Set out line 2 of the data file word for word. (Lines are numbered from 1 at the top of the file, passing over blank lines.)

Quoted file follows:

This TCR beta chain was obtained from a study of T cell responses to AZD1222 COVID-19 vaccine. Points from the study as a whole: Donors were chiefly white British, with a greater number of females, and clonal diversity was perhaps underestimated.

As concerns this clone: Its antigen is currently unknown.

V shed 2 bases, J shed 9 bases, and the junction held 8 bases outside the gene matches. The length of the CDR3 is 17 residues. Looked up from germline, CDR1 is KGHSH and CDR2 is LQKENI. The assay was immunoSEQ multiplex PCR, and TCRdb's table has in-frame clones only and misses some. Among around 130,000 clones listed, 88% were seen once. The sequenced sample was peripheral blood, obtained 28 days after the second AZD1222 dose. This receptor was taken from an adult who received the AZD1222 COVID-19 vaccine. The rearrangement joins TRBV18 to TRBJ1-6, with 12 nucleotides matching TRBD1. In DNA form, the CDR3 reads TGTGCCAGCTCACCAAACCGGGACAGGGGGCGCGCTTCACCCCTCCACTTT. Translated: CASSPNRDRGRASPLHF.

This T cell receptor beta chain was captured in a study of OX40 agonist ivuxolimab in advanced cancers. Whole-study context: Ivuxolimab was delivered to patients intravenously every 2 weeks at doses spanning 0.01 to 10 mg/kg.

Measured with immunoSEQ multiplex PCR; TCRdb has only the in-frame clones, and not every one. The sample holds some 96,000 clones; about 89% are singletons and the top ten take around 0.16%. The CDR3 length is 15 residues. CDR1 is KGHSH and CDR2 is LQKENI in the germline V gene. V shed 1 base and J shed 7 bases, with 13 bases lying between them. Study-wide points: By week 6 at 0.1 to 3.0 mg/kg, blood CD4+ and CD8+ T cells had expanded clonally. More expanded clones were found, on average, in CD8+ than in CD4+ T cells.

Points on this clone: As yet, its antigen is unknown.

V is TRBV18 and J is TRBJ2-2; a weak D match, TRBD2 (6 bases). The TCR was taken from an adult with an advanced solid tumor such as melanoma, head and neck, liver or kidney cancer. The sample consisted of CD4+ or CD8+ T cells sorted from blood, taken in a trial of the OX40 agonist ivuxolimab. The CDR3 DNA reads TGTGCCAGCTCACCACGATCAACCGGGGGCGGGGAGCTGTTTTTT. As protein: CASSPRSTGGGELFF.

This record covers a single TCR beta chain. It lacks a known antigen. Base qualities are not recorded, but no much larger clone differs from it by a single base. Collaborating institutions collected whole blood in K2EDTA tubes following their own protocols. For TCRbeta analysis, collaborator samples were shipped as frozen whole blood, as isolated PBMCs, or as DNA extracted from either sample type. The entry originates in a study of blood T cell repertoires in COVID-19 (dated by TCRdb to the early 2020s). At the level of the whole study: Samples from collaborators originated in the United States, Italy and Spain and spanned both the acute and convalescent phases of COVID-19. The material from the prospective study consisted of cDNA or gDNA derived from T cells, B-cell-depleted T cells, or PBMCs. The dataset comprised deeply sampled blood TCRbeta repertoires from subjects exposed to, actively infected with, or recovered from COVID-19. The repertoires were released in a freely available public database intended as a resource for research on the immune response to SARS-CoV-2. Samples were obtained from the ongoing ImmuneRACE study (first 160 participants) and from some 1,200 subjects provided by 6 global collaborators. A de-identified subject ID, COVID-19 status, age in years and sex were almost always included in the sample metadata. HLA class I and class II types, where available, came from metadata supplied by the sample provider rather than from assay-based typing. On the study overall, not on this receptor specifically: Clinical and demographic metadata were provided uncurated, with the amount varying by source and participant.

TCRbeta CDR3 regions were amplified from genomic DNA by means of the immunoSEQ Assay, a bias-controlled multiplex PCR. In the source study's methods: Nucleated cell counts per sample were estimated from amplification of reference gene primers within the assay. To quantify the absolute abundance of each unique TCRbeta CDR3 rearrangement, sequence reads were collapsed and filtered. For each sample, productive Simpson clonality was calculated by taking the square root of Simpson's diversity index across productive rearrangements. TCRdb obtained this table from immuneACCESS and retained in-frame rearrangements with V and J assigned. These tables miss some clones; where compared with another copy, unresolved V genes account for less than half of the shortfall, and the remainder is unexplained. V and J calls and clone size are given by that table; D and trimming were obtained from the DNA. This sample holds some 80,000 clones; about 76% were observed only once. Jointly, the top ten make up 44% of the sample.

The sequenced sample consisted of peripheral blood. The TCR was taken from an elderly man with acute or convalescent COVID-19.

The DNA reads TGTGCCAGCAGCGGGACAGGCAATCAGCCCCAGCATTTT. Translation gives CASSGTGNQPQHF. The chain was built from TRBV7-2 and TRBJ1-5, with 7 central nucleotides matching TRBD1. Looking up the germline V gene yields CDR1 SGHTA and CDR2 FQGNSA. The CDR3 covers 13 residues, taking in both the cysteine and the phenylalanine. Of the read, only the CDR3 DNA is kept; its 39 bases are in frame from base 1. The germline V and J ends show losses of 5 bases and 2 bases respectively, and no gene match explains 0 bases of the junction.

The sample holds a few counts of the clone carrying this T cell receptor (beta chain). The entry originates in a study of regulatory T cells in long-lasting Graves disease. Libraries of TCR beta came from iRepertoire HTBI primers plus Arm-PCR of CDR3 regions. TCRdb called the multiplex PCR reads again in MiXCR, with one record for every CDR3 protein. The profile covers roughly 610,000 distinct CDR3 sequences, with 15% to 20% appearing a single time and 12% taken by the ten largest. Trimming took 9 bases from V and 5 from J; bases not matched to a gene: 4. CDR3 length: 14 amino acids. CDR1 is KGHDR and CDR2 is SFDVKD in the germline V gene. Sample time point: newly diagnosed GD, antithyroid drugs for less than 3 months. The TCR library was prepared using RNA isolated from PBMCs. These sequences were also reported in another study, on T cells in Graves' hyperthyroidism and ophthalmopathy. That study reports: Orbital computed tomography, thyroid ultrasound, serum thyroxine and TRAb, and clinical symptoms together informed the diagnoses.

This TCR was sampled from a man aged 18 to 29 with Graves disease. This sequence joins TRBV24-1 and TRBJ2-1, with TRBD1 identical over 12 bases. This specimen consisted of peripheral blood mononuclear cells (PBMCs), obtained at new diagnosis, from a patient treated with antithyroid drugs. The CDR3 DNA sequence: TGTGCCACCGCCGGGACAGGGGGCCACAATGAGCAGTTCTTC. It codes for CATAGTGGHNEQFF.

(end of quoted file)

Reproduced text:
As concerns this clone: Its antigen is currently unknown.